Yesterday Bryon York posted an article at The Washington Examiner about the upcoming release of the Mueller Report. The article lists five arguments that will not be settled by the release of the report.
The article lists those five items:
1. Collusion. On the face of it, Barr’s summary of Mueller’s conclusion could not be clearer: The evidence gathered by the special prosecutor does not show that the Trump campaign conspired or coordinated with Russia to fix the 2016 election. Barr included two brief quotes from the Mueller report on collusion: “The investigation did not establish that members of the Trump campaign conspired or coordinated with the Russian government in its election interference activities” and “the evidence does not establish that the president was involved in an underlying crime related to Russian election interference.” So on the question: Will Mueller show that collusion occurred? The answer seems a pretty straightforward no.
…2. Obstruction. This is a guarantee: Some readers of the Mueller report will swear that it proves the president obstructed justice, while others will swear it proves he did not obstruct justice. Mueller himself has made sure that will happen by not making what Barr called a “traditional prosecutorial judgment” on the obstruction question. Why Mueller did that is not clear; perhaps it will be revealed when the report is released. Barr said Mueller “views as ‘difficult issues’ of law and fact concerning whether the president’s actions and intent could be viewed as obstruction.”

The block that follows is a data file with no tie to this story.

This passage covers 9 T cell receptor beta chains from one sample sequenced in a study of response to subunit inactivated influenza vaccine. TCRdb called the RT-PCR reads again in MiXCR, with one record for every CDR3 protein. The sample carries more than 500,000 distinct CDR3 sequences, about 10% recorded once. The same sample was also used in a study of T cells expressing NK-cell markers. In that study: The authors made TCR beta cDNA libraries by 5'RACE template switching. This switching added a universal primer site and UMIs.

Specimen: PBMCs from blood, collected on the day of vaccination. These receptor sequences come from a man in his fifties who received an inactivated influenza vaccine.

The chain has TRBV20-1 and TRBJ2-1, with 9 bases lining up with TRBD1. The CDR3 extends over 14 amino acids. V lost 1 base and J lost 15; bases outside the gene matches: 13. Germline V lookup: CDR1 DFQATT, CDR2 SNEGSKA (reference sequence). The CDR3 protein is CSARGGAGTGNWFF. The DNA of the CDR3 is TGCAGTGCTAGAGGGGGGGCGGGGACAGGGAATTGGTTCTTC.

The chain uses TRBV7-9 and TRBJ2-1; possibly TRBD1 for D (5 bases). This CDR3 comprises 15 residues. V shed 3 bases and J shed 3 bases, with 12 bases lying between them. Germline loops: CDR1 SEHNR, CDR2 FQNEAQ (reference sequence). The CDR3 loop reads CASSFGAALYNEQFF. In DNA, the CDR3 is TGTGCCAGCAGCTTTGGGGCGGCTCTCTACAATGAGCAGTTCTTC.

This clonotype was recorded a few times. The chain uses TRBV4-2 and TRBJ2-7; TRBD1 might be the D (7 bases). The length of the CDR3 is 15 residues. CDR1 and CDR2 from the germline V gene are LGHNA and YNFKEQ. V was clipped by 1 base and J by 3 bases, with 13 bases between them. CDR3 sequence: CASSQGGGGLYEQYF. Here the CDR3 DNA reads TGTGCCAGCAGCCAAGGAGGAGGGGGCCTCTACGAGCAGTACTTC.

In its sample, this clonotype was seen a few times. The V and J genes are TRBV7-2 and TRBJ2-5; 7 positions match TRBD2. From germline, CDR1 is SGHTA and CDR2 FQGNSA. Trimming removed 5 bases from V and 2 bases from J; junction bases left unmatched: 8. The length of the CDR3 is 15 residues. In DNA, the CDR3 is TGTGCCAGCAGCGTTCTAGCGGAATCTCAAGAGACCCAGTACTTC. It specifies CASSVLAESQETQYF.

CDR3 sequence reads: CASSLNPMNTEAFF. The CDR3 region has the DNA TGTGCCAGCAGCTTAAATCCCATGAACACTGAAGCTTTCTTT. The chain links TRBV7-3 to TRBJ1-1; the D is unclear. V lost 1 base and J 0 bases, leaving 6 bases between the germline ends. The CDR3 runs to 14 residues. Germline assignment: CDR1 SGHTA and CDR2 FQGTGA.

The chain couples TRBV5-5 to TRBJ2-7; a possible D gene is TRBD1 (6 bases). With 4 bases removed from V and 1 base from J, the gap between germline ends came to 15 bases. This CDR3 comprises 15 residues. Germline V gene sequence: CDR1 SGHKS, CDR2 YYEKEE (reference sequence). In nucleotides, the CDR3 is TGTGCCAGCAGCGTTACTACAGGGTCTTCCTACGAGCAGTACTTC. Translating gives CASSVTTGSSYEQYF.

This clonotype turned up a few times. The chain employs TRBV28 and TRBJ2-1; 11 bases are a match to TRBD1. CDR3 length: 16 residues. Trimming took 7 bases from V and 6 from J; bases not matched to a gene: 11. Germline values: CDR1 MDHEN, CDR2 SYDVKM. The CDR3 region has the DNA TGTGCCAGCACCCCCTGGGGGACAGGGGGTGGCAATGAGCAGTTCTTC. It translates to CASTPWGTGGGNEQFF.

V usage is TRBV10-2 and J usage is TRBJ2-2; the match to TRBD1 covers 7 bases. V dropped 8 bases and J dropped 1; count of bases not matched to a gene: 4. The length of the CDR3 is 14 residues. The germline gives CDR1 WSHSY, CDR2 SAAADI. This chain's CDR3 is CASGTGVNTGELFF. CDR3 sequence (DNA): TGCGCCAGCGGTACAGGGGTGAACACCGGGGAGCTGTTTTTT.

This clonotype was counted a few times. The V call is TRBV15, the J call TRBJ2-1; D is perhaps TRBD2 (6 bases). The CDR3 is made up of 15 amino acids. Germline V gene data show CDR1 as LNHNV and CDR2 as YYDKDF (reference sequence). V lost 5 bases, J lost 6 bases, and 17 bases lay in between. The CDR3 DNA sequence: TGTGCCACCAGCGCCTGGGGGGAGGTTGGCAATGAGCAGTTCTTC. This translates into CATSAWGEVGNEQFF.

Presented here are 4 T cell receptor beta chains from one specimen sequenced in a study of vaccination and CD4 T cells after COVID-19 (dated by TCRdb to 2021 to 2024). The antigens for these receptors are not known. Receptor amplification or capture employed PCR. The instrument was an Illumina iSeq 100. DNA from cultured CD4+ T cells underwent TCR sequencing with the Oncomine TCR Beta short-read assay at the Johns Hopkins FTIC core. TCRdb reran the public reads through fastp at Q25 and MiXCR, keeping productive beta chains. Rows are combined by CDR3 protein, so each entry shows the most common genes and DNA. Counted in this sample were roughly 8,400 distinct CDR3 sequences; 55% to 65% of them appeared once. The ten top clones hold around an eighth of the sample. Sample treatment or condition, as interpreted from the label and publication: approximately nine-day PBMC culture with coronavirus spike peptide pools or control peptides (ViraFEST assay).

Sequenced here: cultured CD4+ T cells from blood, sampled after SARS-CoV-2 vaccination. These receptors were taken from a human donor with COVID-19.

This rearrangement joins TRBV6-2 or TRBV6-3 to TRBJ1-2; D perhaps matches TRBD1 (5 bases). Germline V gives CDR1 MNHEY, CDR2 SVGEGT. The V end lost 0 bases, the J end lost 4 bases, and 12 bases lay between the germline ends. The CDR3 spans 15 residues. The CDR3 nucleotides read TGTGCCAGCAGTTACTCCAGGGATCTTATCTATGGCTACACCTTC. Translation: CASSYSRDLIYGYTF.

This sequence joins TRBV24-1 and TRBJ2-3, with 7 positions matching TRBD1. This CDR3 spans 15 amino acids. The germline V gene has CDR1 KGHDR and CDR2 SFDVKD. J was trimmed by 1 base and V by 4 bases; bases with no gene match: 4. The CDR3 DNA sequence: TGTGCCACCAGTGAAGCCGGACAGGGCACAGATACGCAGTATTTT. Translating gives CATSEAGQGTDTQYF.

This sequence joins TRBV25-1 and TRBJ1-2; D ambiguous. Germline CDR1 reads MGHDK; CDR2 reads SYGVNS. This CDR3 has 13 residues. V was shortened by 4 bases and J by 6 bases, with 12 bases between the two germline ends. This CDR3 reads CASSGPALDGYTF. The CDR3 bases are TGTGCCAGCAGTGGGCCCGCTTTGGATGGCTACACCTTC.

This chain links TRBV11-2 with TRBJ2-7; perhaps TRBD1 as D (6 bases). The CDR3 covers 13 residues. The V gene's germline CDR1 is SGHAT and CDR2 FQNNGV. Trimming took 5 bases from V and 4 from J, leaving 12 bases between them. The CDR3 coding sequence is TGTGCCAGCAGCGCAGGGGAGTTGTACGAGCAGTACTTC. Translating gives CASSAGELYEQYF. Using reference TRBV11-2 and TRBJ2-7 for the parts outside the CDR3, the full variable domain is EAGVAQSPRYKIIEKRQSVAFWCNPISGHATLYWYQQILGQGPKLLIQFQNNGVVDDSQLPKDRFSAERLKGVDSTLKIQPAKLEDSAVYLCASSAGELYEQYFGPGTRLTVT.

…3. Impeachment. Some Democrats had hoped that the Mueller report would give them cover for impeaching the president. I was undecided, they might say, and then I saw the special counsel’s overwhelming evidence against the president, and I knew it was my duty to impeach. Some of those Democrats also hoped that the Mueller report would serve as a road map to impeachment, in effect doing for Congress the work of discovering and organizing evidence against the president.
…4. Investigating the investigation. Many Republicans, long convinced that the Trump campaign did not conspire or coordinate with Russia, have instead sought to uncover the events surrounding the decision by U.S. law enforcement and intelligence agencies to investigate the Trump campaign in 2016. It’s been hard finding out what happened. Rep. Devin Nunes, when he was chairman of the House Intelligence Committee, shook loose a lot of information, but much remains unknown to the public. Now, those Republicans are counting on an investigation by Justice Department inspector general Michael Horowitz to reveal more. And they are hoping that President Trump will declassify documents that could shed new light on the matter. One place they are not looking for answers is the Mueller report.
5. Why a special counsel? Some Republicans question whether there was really a need for a special counsel to investigate Trump-Russia. First, they cite the fact that there was no underlying crime. There was no crime specified in Mueller’s original scope memo, and Mueller could never establish that the Trump campaign conspired or coordinated with Russia. Second, they point to the circumstances of Mueller’s appointment, when fired FBI director James Comey leaked confidential documents in order to set off an uproar that he hoped would result in the appointment of a special counsel. As it turned out, things went according to Comey’s plan. But was a special counsel really necessary to investigate the crime that did not occur? Like so many others, don’t look for that argument to be resolved by the Mueller report.
The Mueller investigation cost American taxpayers approximately $31 million. In the end, it proved to be nothing more than a way to keep a number of political people in Washington employed for a while after the administration they supported was not reelected.